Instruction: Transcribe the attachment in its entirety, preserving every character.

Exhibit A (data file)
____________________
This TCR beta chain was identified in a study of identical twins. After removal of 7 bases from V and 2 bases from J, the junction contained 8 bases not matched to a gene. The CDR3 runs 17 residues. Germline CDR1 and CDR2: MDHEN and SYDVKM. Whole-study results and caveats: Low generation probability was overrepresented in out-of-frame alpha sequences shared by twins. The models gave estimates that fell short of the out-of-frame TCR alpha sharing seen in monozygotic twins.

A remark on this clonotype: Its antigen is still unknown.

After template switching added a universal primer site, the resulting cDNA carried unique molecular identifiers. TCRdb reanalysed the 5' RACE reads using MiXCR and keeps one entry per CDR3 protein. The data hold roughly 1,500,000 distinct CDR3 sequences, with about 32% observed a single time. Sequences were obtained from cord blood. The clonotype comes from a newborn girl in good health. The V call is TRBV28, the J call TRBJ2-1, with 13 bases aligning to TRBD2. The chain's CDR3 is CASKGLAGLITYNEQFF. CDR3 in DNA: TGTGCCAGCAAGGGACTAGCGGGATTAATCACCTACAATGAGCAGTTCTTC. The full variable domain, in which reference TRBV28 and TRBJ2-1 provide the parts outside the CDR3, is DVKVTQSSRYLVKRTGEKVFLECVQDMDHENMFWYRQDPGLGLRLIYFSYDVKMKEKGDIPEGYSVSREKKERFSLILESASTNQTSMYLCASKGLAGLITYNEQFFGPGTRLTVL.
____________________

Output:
This TCR beta chain was identified in a study of identical twins. After removal of 7 bases from V and 2 bases from J, the junction contained 8 bases not matched to a gene. The CDR3 runs 17 residues. Germline CDR1 and CDR2: MDHEN and SYDVKM. Whole-study results and caveats: Low generation probability was overrepresented in out-of-frame alpha sequences shared by twins. The models gave estimates that fell short of the out-of-frame TCR alpha sharing seen in monozygotic twins.

A remark on this clonotype: Its antigen is still unknown.

After template switching added a universal primer site, the resulting cDNA carried unique molecular identifiers. TCRdb reanalysed the 5' RACE reads using MiXCR and keeps one entry per CDR3 protein. The data hold roughly 1,500,000 distinct CDR3 sequences, with about 32% observed a single time. Sequences were obtained from cord blood. The clonotype comes from a newborn girl in good health. The V call is TRBV28, the J call TRBJ2-1, with 13 bases aligning to TRBD2. The chain's CDR3 is CASKGLAGLITYNEQFF. CDR3 in DNA: TGTGCCAGCAAGGGACTAGCGGGATTAATCACCTACAATGAGCAGTTCTTC. The full variable domain, in which reference TRBV28 and TRBJ2-1 provide the parts outside the CDR3, is DVKVTQSSRYLVKRTGEKVFLECVQDMDHENMFWYRQDPGLGLRLIYFSYDVKMKEKGDIPEGYSVSREKKERFSLILESASTNQTSMYLCASKGLAGLITYNEQFFGPGTRLTVL.